Sales of recreational marijuana in Denver found to increase some nonviolent crime

December 04, 2019

In 2014, Colorado began selling recreational cannabis to people older than 21, becoming the first state to legalize recreational marijuana. A new study evaluated the effect of recreational and medical marijuana dispensaries on crime in Denver. The study found that street segments with recreational dispensaries saw no changes in violent, disorder, and drug crime, but experienced significantly higher levels of property crime. Street segments adjacent to recreational dispensaries experienced higher levels of drug and disorder crimes, although the increases were not statistically significant for either type of crime. And street segments with and adjacent to medical dispensaries saw no significant changes in crime. The study concluded that the costs of these crimes were largely offset by the sales revenue generated by recreational dispensaries.

The study, by researchers at John Jay College, the City University of New York (CUNY), appears in Justice Evaluation Journal, a publication of the Academy of Criminal Justice Sciences.

"The increase in nonviolent crimes must be a consideration when assessing the legalization of recreational marijuana," says Nathan J. Connealy, a doctoral student at John Jay College of Criminal Justice at CUNY, who led the study. "But the significant revenue these dispensaries generated in Denver may lead other jurisdictions to ask whether the public will tolerate increases in nonviolent crime given the potential monetary benefits of legalizing recreational marijuana."

The study measured changes in levels of violent, disorder, drug, and property crime from the three-year period before recreational marijuana was legalized (2011-2013) against the three-year period after it was legalized (2014-2016). Crime data came from the Denver Police Department.

Researchers analyzed the effects of crime at the street level, that is, they measured the change in crime levels on and near the individual streets where each type of dispensary was located to determine the effects of marijuana sales on a local level. Of the 30,806 total street segments in Denver, they evaluated potential changes in the level of crime for the 186 street segments that opened a recreational marijuana dispensary and the 97 street segments that housed a medical marijuana dispensary in the post-legalization study period. They then compared the findings related to these street segments to street segments that did not have marijuana dispensaries.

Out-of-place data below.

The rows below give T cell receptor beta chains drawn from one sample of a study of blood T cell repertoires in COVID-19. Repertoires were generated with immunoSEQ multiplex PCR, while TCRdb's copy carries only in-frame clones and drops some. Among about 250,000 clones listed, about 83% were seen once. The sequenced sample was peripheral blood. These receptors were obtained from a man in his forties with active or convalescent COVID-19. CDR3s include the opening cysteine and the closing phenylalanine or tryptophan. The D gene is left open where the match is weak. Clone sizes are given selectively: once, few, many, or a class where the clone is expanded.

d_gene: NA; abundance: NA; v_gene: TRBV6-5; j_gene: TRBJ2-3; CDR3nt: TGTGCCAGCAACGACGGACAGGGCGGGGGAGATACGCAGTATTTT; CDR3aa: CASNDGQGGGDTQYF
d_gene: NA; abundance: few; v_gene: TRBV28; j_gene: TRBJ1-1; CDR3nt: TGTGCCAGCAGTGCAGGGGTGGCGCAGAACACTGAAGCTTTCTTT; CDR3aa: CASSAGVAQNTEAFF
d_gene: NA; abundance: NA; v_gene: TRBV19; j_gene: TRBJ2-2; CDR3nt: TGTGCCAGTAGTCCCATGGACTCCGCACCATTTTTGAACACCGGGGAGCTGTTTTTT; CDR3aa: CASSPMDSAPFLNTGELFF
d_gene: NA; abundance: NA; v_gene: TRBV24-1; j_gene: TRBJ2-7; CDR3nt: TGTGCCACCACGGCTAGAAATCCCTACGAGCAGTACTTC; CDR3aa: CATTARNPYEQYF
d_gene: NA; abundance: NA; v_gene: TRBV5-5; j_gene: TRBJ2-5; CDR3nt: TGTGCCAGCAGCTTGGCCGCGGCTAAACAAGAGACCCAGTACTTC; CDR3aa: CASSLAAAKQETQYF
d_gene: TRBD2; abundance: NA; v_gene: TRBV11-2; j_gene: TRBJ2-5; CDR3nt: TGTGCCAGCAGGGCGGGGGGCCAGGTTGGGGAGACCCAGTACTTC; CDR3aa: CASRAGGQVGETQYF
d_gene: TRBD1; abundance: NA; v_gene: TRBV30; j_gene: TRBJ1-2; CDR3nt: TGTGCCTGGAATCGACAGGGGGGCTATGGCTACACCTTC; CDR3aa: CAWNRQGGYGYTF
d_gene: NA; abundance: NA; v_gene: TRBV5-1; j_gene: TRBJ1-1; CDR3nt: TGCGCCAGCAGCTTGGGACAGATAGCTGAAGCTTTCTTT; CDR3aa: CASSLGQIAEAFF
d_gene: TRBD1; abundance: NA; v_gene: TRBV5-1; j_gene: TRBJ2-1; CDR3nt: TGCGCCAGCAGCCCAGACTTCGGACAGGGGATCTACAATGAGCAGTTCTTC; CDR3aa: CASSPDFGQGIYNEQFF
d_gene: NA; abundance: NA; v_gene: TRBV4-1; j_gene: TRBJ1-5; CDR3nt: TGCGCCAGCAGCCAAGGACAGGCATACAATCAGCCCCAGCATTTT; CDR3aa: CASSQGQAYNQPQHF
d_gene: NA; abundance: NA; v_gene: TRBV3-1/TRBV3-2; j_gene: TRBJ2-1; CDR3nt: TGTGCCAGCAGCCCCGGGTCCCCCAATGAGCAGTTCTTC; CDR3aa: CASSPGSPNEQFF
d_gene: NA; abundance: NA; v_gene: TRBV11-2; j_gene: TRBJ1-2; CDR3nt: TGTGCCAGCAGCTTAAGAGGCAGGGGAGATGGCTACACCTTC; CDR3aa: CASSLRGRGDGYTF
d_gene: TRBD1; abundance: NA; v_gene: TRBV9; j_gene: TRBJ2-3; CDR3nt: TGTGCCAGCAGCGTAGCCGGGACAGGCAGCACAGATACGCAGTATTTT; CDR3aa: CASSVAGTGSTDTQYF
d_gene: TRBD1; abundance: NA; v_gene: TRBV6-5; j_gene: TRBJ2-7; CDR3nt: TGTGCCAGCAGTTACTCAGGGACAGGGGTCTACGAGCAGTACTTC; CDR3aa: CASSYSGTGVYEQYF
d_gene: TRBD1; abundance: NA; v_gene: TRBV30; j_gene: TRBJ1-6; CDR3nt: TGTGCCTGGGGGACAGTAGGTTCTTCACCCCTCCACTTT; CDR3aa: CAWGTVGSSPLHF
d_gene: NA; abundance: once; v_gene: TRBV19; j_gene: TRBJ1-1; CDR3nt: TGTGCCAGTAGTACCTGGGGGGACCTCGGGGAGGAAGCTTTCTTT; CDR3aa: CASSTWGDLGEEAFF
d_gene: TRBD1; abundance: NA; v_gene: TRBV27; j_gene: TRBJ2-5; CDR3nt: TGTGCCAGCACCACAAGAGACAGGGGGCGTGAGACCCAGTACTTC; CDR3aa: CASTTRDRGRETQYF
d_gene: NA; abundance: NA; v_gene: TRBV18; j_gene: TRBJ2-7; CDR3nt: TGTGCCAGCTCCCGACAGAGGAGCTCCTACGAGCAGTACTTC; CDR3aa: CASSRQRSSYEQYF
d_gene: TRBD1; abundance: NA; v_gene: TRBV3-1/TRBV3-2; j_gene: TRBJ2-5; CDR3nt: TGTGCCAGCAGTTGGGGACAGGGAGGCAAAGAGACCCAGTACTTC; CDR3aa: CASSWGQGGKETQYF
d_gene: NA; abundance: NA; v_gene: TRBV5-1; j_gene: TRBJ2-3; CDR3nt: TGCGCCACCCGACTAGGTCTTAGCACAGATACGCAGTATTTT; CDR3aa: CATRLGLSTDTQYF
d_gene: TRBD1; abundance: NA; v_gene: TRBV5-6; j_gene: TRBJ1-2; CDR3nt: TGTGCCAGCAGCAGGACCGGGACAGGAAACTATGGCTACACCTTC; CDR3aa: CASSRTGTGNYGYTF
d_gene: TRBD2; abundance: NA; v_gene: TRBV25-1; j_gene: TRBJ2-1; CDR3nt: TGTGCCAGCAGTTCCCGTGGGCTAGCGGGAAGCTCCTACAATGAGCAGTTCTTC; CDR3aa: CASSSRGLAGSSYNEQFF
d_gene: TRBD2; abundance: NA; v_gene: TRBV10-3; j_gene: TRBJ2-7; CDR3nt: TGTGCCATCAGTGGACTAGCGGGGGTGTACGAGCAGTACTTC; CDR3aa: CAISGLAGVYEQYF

Street segments with recreational dispensaries experienced no changes in violent, disorder, and drug crime, but did experience an 18% increase in property crime compared to segments of streets without dispensaries, the study found. Street segments adjacent to recreational dispensaries also experienced notably higher levels of crime related to drugs (17%) and disorder (28%) during the post-legalization period, but those changes did not differ substantively from the comparison street segments. On streets with or near medical dispensaries, there were no significant changes in crime.

Researchers also conducted a cost-benefit analysis by comparing the costs of increased crime (including the total cost of criminal justice, victim cost, and total crime cost) with the local sales and tax revenue generated by Denver's recreational marijuana dispensaries. In this way, they sought to determine whether the monetary benefits of the policy offset the monetary costs of a potential unintended increase in crime.

The researchers found that for sales alone, the revenue generated by the recreational dispensaries outweighed the cost of the local increase in property crime. Specifically, for every dollar cost associated with the rise in property crime, recreational marijuana dispensaries generated more than $309 in sales revenue. The cost-benefit analysis supported the monetary tax benefit of the dispensaries, but to a lesser extent: For every dollar associated with the rise in property crime, the dispensaries generated almost $13 in tax revenue.

"Taken alone, the increase in property crime reflects poorly on legalization, but the sales volumes and the potential boost to the local economy may create an incentive for legalization despite some crime-related concerns," notes Eric L. Piza, associate professor of criminal justice at John Jay College of Criminal Justice at CUNY, who coauthored the study.

The authors acknowledge that because the study focused on Denver, their findings may not be generalizable to other jurisdictions considering legalization. In addition, the study considered only crimes reported to police.

Crime and Justice Research Alliance

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